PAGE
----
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Single stepping an ATmega with a FPGA

As continuation of the post about the internals of the clock of an ATMega, I decided to test the possibilities of simulating a clock using a FPGA, in particular using my loyal mojo development board.

My intent is to create a system to generate glitching with an external clock, but since I like to proceed one step at times I start creating a 16MHz clock that can be switched to a manual pulse to create a single step atmega.

Read more…

Studying ATMega's clock

As any computing device based on transistors and flip-flop, a microcontroller needs a clock to give the "rythm" for the cpu and peripherals. In particular for the ATMega328p the clock distribution is the following

(for more information look at the datasheet).

Here I describe the ATMega328p but a lot of informations are valid for other microcontrollers of the same family and for some aspects also for any kind of microcontroller.

Available options

This device allows for different sources as clock, the selection is done by setting the fuse bits CKSEL 3..0

Fuse CKSEL3..0 Note
Low power cystal oscillator 1111 - 1000 typical configuration for an Arduino, it gives the lowest power consumption, but is not capable of driving other clock inputs, and may be more susceptible to noise in noisy environments
Full swing cystal oscillator 0111 - 0110 the crystal oscillates along the power rail, it is useful for driving other clock inputs and in noisy environments. It has high current consumption. Note that it will only operate for VCC = 2.7 - 5.5 volts
Low frequency cystal oscillator 0101 - 0100 optimized for use with a 32.768kHz watch crystal
Calibrated internal RC oscillator 0010 provides an approximate 8.0MHz clock, it's voltage and temperature dependent but can be user calibrated
External clock 0000

Note that the CKSEL0 and SUT1..0 bits configure the startup time, i.e. the number of stable clock cycles needed to successfully start-up the device.

Just as reminder, these are all bits from the low fuse:


For all but internal RC oscillator the pin to use to connect the oscillator are XTAL1 and XTAL2 (pin PB6 and PB7 respectively). They are the input and output of an inverting amplifier which can be configured for use as an On-chip oscillator; but what does it mean?

On-Chip oscillator

Following the Application Note 118 about CMOS Oscillators we know that using an odd number of NOT gates we can create the following circuit

that generates a clock with frequency

$$ f = {1\over 2nT_p} $$

where \(T_p\) is the propagation delay for gate.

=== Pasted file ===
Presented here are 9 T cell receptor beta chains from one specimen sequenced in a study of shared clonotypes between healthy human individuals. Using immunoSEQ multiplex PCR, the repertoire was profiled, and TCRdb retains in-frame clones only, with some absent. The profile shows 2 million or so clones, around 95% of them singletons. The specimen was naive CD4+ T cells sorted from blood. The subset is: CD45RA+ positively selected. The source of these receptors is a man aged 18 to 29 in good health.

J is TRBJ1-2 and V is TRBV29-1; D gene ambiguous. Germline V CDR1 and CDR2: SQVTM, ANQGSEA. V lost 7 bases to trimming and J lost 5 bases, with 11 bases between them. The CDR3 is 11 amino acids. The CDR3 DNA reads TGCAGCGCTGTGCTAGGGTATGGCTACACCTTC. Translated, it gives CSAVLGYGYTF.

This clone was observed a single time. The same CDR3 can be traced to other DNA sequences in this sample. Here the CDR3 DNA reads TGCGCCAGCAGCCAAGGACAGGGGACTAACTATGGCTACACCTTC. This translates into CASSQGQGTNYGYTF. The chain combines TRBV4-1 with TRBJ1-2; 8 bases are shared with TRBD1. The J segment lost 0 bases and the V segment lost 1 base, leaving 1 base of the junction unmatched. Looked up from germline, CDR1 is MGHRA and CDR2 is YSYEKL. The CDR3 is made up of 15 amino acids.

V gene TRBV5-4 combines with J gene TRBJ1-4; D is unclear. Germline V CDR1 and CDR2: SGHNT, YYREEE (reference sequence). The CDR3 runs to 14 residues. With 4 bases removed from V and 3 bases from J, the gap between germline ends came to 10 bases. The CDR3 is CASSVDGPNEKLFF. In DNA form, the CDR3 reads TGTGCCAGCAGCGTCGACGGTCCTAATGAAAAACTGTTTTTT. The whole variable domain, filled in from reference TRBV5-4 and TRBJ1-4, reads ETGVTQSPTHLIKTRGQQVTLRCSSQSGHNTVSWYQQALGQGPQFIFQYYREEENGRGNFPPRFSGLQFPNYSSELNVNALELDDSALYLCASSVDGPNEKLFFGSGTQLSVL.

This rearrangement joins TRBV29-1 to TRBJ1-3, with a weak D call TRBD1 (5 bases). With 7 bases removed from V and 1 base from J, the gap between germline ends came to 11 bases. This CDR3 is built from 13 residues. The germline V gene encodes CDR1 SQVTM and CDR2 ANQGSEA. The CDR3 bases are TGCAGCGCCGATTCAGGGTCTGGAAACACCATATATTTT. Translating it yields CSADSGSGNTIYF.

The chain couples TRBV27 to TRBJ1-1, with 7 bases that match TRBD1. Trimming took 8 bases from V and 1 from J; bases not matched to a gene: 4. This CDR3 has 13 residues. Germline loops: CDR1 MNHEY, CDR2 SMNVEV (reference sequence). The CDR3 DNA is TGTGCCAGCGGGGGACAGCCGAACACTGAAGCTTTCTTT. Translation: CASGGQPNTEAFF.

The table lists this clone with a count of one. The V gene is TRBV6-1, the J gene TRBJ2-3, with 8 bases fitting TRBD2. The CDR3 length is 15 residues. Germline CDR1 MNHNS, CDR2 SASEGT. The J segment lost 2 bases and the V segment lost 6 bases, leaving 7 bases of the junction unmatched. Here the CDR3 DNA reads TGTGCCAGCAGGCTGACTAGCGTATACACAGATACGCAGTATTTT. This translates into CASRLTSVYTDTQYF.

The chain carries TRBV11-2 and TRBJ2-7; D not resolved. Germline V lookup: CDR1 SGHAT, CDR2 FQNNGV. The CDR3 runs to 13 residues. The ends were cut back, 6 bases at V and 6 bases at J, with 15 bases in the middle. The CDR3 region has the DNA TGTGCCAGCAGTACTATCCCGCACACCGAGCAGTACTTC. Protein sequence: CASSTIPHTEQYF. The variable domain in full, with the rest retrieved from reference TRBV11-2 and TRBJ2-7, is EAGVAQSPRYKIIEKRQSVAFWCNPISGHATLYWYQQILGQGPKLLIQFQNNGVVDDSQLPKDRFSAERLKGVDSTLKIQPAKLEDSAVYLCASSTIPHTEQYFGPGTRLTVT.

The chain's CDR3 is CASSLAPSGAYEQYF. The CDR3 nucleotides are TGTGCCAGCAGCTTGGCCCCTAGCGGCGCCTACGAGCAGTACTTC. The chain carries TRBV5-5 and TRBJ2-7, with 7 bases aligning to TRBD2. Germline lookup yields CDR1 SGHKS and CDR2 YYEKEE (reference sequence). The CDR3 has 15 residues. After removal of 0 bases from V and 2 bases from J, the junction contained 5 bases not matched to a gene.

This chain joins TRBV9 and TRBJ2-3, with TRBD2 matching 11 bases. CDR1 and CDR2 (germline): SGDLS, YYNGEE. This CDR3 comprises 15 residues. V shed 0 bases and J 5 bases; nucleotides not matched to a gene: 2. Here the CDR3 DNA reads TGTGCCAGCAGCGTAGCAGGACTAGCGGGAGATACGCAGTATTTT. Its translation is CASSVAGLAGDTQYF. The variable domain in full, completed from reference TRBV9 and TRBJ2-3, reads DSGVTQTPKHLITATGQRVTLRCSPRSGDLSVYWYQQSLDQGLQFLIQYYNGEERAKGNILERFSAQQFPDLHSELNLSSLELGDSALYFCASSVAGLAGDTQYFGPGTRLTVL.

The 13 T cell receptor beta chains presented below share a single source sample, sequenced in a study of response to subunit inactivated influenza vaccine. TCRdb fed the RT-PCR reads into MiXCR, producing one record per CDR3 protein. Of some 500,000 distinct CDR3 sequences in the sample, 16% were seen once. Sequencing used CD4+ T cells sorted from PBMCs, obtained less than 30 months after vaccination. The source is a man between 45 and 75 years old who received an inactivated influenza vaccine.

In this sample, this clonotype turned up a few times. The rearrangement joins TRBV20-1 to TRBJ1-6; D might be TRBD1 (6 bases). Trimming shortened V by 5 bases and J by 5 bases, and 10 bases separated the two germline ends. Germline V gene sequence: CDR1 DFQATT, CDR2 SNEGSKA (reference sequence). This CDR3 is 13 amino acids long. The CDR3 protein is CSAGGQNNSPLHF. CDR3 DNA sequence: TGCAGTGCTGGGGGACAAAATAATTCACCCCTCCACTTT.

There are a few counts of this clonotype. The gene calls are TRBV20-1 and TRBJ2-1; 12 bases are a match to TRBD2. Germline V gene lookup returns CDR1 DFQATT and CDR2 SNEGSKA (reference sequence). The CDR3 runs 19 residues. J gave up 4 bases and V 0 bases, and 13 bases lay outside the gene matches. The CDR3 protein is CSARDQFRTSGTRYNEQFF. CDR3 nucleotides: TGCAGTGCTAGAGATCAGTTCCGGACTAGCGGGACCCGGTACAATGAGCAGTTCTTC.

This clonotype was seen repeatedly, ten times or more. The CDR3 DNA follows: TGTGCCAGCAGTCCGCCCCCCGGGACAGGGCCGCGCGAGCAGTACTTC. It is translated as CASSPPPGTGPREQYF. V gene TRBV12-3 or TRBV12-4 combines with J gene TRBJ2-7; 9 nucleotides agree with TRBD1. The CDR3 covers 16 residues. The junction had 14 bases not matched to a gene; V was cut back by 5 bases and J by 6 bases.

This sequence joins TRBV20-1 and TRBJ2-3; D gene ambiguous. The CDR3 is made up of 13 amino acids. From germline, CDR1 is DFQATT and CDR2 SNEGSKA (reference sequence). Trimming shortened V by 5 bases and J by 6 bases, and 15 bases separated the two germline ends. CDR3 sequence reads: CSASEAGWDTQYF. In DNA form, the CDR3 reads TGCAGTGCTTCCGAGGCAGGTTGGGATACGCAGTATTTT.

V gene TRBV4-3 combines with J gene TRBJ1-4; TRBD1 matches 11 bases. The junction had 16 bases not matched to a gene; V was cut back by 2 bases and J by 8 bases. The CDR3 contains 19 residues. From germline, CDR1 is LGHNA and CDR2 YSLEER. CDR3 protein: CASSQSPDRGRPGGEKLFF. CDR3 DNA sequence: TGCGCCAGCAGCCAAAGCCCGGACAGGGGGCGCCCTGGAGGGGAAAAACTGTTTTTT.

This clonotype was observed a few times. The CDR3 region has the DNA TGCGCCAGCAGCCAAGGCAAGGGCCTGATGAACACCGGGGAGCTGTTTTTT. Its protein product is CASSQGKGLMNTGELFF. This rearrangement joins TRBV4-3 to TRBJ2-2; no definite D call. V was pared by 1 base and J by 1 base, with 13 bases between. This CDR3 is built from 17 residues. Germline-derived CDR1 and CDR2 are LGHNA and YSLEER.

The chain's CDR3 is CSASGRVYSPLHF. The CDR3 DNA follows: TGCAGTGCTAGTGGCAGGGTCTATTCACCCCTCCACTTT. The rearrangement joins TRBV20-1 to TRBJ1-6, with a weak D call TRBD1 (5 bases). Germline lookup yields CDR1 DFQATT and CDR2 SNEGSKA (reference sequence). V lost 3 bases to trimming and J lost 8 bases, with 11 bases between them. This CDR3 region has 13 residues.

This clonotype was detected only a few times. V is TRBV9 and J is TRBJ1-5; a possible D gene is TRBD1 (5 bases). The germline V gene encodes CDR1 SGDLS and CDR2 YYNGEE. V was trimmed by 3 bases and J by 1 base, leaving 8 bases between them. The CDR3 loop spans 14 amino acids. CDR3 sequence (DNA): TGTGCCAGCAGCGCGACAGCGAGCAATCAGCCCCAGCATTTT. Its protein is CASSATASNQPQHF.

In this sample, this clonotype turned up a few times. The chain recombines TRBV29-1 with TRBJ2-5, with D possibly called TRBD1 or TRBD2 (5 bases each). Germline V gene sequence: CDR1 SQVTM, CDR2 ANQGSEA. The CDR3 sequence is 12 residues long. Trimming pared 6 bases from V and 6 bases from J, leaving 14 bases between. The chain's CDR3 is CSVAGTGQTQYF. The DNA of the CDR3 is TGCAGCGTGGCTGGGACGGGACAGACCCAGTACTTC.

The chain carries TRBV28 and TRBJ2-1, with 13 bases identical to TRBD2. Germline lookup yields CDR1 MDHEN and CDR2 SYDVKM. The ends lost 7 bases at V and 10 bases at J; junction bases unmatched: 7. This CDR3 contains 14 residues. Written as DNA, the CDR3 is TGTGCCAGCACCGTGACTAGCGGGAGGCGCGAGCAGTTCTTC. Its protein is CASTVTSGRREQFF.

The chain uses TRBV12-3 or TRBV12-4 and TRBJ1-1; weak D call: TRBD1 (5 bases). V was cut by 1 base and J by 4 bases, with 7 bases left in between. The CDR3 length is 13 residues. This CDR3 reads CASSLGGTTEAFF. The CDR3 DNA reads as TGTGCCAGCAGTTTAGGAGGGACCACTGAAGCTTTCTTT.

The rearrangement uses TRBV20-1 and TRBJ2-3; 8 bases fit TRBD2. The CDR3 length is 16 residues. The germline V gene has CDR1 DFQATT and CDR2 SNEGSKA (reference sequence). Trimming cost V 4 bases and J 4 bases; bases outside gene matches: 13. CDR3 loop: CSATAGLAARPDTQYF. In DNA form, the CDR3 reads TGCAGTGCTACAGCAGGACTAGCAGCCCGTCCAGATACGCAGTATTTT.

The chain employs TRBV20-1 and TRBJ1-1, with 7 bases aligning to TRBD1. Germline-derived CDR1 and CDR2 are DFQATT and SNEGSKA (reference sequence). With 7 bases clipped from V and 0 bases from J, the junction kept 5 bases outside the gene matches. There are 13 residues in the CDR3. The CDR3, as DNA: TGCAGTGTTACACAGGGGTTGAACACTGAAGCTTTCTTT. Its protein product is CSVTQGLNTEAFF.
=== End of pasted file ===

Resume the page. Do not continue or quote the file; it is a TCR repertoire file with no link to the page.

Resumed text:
In the same application note is indicated the schematics for a crystal oscillator that I think is the same internal circuitery used into the ATMega for the on-chip oscillator that I imagine like this

Reading the clock signal

For a future project I want to know the electrical characteristics of the clock signal used in an arduino, but if I connect directly the probe with the pins the system stops to work probably because this process alters the capacitance of the on-chip oscillator and make this unusable. Indeed in the datasheet are indicated with precision the values of capacitance that are needed to make the crystal oscillate correctly (tipically 22pF).

To allow a probe to read a signal from the oscillator I need a buffer, i.e. a circuit that isolate the oscillator from the probe. In my setup for this experiment I used a BUF634 with a +-5V as power supply and its input connected to the XTAL2 pin. Obviously the output is connected with my oscilloscope's probe.

The signal as seen from my oscilloscope screen is

(this is dumped using the script described in another post)

At this point I can read a signal of a little less than 1 Volt (in the image above the signal is symmetric with respect to the zero value but this happens because I use the AC coupling, in reality is all positive).

Getting started to reverse AVR code

First of all, the instructions used on ATMel's chips are RISC-like, aligned to 2-byte addresses but with instructions that can be 16 or 32-bit long.


The registers have all 8-bit size.

  • pc is the program counter, cannot be modified directly. Since the instructions are all two bytes longs (a word), the value inside this register is an index of words.
  • x stands for r27:r26
  • y stands for r29:r28 also is the frame pointer
  • z stands for r31:r30 and is used as argument for eicall
  • r0 to r25 are general purpose registers, used also for calling subroutines (see below the section about calling conventions).